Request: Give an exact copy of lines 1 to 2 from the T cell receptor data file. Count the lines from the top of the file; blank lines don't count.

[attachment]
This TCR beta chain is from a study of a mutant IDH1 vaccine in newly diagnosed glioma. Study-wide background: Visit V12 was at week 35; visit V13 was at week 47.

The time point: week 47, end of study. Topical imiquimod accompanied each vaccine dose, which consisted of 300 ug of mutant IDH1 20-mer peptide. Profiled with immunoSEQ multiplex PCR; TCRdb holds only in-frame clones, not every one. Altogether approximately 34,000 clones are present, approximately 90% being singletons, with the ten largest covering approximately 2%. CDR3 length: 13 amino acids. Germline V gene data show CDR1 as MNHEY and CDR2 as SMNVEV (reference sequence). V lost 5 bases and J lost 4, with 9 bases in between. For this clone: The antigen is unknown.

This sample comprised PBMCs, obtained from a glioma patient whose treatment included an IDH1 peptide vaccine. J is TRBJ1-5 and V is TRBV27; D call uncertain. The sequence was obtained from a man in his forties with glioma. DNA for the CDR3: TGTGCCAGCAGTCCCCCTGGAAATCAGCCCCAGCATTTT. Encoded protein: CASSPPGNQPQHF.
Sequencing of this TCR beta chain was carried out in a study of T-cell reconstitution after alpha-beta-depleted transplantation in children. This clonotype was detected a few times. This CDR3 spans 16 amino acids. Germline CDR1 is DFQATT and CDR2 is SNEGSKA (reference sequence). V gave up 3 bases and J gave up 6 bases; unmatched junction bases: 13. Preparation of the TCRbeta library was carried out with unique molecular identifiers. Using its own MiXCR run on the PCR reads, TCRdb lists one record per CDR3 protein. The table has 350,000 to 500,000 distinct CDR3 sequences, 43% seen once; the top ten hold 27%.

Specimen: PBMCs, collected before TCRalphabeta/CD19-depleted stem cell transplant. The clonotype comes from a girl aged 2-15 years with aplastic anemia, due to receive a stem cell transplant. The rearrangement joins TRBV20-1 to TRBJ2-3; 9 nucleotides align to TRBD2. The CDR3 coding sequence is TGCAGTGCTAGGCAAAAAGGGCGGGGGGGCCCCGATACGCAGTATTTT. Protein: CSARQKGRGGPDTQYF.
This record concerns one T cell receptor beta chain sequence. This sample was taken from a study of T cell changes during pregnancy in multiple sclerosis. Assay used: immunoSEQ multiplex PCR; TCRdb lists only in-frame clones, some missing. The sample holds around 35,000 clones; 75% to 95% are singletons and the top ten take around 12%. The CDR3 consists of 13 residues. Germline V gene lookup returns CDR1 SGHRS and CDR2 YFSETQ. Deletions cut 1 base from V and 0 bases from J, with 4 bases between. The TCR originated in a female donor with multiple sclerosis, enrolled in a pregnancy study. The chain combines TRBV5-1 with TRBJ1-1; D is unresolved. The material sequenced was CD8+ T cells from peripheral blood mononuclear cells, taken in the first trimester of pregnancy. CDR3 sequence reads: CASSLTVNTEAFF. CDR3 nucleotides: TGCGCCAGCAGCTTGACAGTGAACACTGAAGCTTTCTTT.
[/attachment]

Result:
This TCR beta chain is from a study of a mutant IDH1 vaccine in newly diagnosed glioma. Study-wide background: Visit V12 was at week 35; visit V13 was at week 47.

The time point: week 47, end of study. Topical imiquimod accompanied each vaccine dose, which consisted of 300 ug of mutant IDH1 20-mer peptide. Profiled with immunoSEQ multiplex PCR; TCRdb holds only in-frame clones, not every one. Altogether approximately 34,000 clones are present, approximately 90% being singletons, with the ten largest covering approximately 2%. CDR3 length: 13 amino acids. Germline V gene data show CDR1 as MNHEY and CDR2 as SMNVEV (reference sequence). V lost 5 bases and J lost 4, with 9 bases in between. For this clone: The antigen is unknown.